How We Grow Our Shellfish


PHASE 1


Hatchery
Shellfish hatcheries are located on shore, near a body of water suitable for the cultivation of infant bivalves like hard clams, oysters and bay scallops. Shellfish spawning begins in February to produce juveniles for the summer growing season. Shellfish production from hatcheries insures farmers that there will be a sustainable crop of shellfish each year.

Culture system for micro algae (photo credit – Justin Adams)

Algae production

Marine micro-algae are single celled plants grown for conditioning shellfish broodstock to spawn and feeding shellfish larvae and small seed.

Conicals for larvae production (photo courtesy – Cornell Cooperative Extension)

Larvae and Post-set production
Shellfish are free swimming larvae for the first two weeks of their life. They are grown in special tanks called conicals

Oyster set trays and downwellers for post-set

Once they are ready to set they are removed from the conicals and put in setting tanks. Set shellfish are called spat, post-set or seed.

PHASE 2


Shellfish Nursery
Once the shellfish are too large to feed cultured micro algae, they are moved to a nursery system. A nursery system is usually located on, or floating off of a dock. Shellfish are kept in containers called upwellers. Natural bay water flows through the containers providing food.

Land-based upweller for small seed (photo courtesy Gregg Rivara)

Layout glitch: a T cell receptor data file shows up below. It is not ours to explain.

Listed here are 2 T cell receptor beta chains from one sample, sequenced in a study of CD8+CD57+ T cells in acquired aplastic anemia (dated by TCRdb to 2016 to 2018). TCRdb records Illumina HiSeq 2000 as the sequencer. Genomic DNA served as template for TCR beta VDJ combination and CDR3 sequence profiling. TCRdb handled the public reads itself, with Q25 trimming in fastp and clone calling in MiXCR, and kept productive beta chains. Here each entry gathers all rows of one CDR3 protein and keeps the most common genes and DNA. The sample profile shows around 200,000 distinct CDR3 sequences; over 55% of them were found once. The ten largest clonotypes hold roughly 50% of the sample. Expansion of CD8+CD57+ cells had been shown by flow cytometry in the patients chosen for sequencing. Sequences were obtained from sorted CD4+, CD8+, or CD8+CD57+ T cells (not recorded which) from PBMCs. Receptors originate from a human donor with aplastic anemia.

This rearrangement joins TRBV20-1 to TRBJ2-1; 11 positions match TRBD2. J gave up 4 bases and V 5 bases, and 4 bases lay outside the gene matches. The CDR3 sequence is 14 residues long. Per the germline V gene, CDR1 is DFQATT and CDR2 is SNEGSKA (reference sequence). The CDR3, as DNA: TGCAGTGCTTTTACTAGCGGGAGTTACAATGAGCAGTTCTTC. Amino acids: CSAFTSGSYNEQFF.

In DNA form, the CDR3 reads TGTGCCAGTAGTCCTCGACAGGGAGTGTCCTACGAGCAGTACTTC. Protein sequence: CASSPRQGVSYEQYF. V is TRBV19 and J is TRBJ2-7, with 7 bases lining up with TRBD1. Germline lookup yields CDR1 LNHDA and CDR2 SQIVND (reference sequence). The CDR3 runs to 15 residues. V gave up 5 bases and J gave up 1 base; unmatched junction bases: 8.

Small oyster seed

Culling machine used to screen shellfish seed

Floating upwelling system

The nursery system is quite labor intensive. The seed shellfish are grown in the nursery from April until October.

They must be screened each week to separate the fast growing seed from the slower growing seed. Seed ready to plant is removed during the screening process.

PHASE 3


Grow-out
When shellfish seed are large enough they are placed in cages or free planted on farmed bottom. The cage grown shellfish (oysters and bay scallops) are tended regularly. When the shellfish are large enough they are harvested from the cages.

Tending oyster cages

Bay scallops from grow out cages

Bottom cultivation work boat

Hard clam harvester

Shellfish aquaculture is farming that requires access to the shore and underwater land. Each farm is unique to the area available for cultivation. A great deal of time, effort and capital is required to produce animals for harvest.

Oysters and hard clams can be planted directly on the bottom. Hard clams will burrow into the bay bottom. They are not disturbed until harvest time.

Oysters ready to bottom plant

Oysters being harvested



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